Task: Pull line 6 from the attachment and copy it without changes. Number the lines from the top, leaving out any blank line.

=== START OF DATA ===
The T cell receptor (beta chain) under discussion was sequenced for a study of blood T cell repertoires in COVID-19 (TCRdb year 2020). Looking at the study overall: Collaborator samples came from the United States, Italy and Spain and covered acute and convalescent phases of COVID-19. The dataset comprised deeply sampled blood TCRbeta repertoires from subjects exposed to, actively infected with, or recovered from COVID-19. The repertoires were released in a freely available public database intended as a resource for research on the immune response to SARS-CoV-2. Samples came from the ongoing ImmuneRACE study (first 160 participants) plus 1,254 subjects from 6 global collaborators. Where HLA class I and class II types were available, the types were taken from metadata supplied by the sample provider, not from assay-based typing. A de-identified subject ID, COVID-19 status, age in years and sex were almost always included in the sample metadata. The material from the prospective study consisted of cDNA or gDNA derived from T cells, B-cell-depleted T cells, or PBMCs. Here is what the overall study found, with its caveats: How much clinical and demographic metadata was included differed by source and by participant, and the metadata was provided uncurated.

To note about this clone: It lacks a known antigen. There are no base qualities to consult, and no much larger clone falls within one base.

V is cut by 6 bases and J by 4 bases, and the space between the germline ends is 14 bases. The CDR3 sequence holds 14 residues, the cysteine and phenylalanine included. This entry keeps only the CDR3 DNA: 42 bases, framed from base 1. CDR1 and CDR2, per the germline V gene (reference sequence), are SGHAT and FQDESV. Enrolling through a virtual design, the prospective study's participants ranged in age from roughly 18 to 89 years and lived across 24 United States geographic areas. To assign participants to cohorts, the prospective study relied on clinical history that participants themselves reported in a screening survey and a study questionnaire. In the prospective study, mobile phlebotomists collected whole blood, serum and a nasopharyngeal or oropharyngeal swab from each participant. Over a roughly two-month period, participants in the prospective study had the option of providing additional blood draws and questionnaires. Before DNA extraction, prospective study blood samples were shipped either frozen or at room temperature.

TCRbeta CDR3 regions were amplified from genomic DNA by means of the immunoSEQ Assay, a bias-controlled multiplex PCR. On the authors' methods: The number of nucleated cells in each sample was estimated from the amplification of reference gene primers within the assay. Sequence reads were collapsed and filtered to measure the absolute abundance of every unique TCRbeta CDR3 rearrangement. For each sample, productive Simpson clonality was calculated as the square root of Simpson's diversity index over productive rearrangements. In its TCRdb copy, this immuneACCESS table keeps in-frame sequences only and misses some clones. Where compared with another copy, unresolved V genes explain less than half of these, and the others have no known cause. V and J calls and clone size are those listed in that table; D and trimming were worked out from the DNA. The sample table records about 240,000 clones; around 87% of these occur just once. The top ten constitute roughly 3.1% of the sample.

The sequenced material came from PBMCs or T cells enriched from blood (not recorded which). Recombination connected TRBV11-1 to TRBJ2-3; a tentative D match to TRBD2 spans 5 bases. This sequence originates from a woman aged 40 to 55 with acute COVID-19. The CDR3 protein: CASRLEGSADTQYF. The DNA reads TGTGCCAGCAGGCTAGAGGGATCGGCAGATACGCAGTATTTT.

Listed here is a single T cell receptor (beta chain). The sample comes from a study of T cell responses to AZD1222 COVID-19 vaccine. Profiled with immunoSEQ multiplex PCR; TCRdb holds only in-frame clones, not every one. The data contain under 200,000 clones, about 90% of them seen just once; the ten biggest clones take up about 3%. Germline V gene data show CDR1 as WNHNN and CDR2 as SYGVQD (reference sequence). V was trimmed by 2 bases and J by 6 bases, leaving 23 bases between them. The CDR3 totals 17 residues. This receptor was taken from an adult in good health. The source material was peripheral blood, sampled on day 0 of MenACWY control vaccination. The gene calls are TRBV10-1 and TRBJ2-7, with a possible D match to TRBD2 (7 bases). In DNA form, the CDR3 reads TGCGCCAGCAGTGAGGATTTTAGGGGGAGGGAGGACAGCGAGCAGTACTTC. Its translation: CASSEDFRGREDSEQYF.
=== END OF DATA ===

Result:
Listed here is a single T cell receptor (beta chain). The sample comes from a study of T cell responses to AZD1222 COVID-19 vaccine. Profiled with immunoSEQ multiplex PCR; TCRdb holds only in-frame clones, not every one. The data contain under 200,000 clones, about 90% of them seen just once; the ten biggest clones take up about 3%. Germline V gene data show CDR1 as WNHNN and CDR2 as SYGVQD (reference sequence). V was trimmed by 2 bases and J by 6 bases, leaving 23 bases between them. The CDR3 totals 17 residues. This receptor was taken from an adult in good health. The source material was peripheral blood, sampled on day 0 of MenACWY control vaccination. The gene calls are TRBV10-1 and TRBJ2-7, with a possible D match to TRBD2 (7 bases). In DNA form, the CDR3 reads TGCGCCAGCAGTGAGGATTTTAGGGGGAGGGAGGACAGCGAGCAGTACTTC. Its translation: CASSEDFRGREDSEQYF.